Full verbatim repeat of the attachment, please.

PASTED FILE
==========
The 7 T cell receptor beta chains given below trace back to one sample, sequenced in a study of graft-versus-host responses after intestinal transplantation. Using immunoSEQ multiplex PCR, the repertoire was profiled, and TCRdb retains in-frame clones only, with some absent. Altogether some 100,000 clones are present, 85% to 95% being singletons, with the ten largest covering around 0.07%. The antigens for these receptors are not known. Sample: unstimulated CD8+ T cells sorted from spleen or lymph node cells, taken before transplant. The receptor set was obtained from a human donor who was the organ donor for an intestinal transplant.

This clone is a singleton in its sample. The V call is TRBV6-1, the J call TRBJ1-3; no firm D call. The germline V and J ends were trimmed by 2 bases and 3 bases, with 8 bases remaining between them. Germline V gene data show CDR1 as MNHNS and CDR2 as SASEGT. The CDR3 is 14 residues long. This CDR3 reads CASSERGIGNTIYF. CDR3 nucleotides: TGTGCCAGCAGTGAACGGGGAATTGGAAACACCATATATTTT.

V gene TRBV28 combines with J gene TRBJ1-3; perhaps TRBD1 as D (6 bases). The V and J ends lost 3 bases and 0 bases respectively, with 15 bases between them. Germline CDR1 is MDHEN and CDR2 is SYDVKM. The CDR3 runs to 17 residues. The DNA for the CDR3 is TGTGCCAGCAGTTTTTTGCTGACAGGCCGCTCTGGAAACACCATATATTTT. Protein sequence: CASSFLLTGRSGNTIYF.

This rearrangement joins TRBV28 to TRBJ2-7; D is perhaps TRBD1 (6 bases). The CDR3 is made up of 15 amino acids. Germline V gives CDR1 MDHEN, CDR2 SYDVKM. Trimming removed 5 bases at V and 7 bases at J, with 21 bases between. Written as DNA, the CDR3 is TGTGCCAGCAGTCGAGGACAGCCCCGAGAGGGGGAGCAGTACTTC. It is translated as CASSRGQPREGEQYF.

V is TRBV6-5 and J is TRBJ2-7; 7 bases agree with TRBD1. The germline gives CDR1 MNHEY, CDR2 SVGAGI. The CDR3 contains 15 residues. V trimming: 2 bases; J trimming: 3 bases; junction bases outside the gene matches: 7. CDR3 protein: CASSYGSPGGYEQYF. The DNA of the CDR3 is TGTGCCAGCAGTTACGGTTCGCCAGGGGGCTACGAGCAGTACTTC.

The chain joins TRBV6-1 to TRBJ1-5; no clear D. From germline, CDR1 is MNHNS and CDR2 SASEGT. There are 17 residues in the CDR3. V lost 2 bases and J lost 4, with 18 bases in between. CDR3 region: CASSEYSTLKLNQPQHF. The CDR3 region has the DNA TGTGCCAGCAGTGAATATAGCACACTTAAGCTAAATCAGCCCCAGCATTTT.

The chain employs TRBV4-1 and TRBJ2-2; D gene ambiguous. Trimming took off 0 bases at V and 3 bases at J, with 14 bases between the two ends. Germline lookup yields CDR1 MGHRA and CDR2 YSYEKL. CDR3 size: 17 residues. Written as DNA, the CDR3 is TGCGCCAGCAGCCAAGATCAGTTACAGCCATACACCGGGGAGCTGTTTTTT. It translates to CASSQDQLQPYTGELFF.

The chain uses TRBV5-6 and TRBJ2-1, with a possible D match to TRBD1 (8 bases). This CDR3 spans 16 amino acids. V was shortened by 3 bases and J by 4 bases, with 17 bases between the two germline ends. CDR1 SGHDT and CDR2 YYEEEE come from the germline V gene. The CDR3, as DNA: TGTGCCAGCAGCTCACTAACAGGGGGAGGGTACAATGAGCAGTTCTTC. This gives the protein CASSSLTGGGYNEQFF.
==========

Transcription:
The 7 T cell receptor beta chains given below trace back to one sample, sequenced in a study of graft-versus-host responses after intestinal transplantation. Using immunoSEQ multiplex PCR, the repertoire was profiled, and TCRdb retains in-frame clones only, with some absent. Altogether some 100,000 clones are present, 85% to 95% being singletons, with the ten largest covering around 0.07%. The antigens for these receptors are not known. Sample: unstimulated CD8+ T cells sorted from spleen or lymph node cells, taken before transplant. The receptor set was obtained from a human donor who was the organ donor for an intestinal transplant.

This clone is a singleton in its sample. The V call is TRBV6-1, the J call TRBJ1-3; no firm D call. The germline V and J ends were trimmed by 2 bases and 3 bases, with 8 bases remaining between them. Germline V gene data show CDR1 as MNHNS and CDR2 as SASEGT. The CDR3 is 14 residues long. This CDR3 reads CASSERGIGNTIYF. CDR3 nucleotides: TGTGCCAGCAGTGAACGGGGAATTGGAAACACCATATATTTT.

V gene TRBV28 combines with J gene TRBJ1-3; perhaps TRBD1 as D (6 bases). The V and J ends lost 3 bases and 0 bases respectively, with 15 bases between them. Germline CDR1 is MDHEN and CDR2 is SYDVKM. The CDR3 runs to 17 residues. The DNA for the CDR3 is TGTGCCAGCAGTTTTTTGCTGACAGGCCGCTCTGGAAACACCATATATTTT. Protein sequence: CASSFLLTGRSGNTIYF.

This rearrangement joins TRBV28 to TRBJ2-7; D is perhaps TRBD1 (6 bases). The CDR3 is made up of 15 amino acids. Germline V gives CDR1 MDHEN, CDR2 SYDVKM. Trimming removed 5 bases at V and 7 bases at J, with 21 bases between. Written as DNA, the CDR3 is TGTGCCAGCAGTCGAGGACAGCCCCGAGAGGGGGAGCAGTACTTC. It is translated as CASSRGQPREGEQYF.

V is TRBV6-5 and J is TRBJ2-7; 7 bases agree with TRBD1. The germline gives CDR1 MNHEY, CDR2 SVGAGI. The CDR3 contains 15 residues. V trimming: 2 bases; J trimming: 3 bases; junction bases outside the gene matches: 7. CDR3 protein: CASSYGSPGGYEQYF. The DNA of the CDR3 is TGTGCCAGCAGTTACGGTTCGCCAGGGGGCTACGAGCAGTACTTC.

The chain joins TRBV6-1 to TRBJ1-5; no clear D. From germline, CDR1 is MNHNS and CDR2 SASEGT. There are 17 residues in the CDR3. V lost 2 bases and J lost 4, with 18 bases in between. CDR3 region: CASSEYSTLKLNQPQHF. The CDR3 region has the DNA TGTGCCAGCAGTGAATATAGCACACTTAAGCTAAATCAGCCCCAGCATTTT.

The chain employs TRBV4-1 and TRBJ2-2; D gene ambiguous. Trimming took off 0 bases at V and 3 bases at J, with 14 bases between the two ends. Germline lookup yields CDR1 MGHRA and CDR2 YSYEKL. CDR3 size: 17 residues. Written as DNA, the CDR3 is TGCGCCAGCAGCCAAGATCAGTTACAGCCATACACCGGGGAGCTGTTTTTT. It translates to CASSQDQLQPYTGELFF.

The chain uses TRBV5-6 and TRBJ2-1, with a possible D match to TRBD1 (8 bases). This CDR3 spans 16 amino acids. V was shortened by 3 bases and J by 4 bases, with 17 bases between the two germline ends. CDR1 SGHDT and CDR2 YYEEEE come from the germline V gene. The CDR3, as DNA: TGTGCCAGCAGCTCACTAACAGGGGGAGGGTACAATGAGCAGTTCTTC. This gives the protein CASSSLTGGGYNEQFF.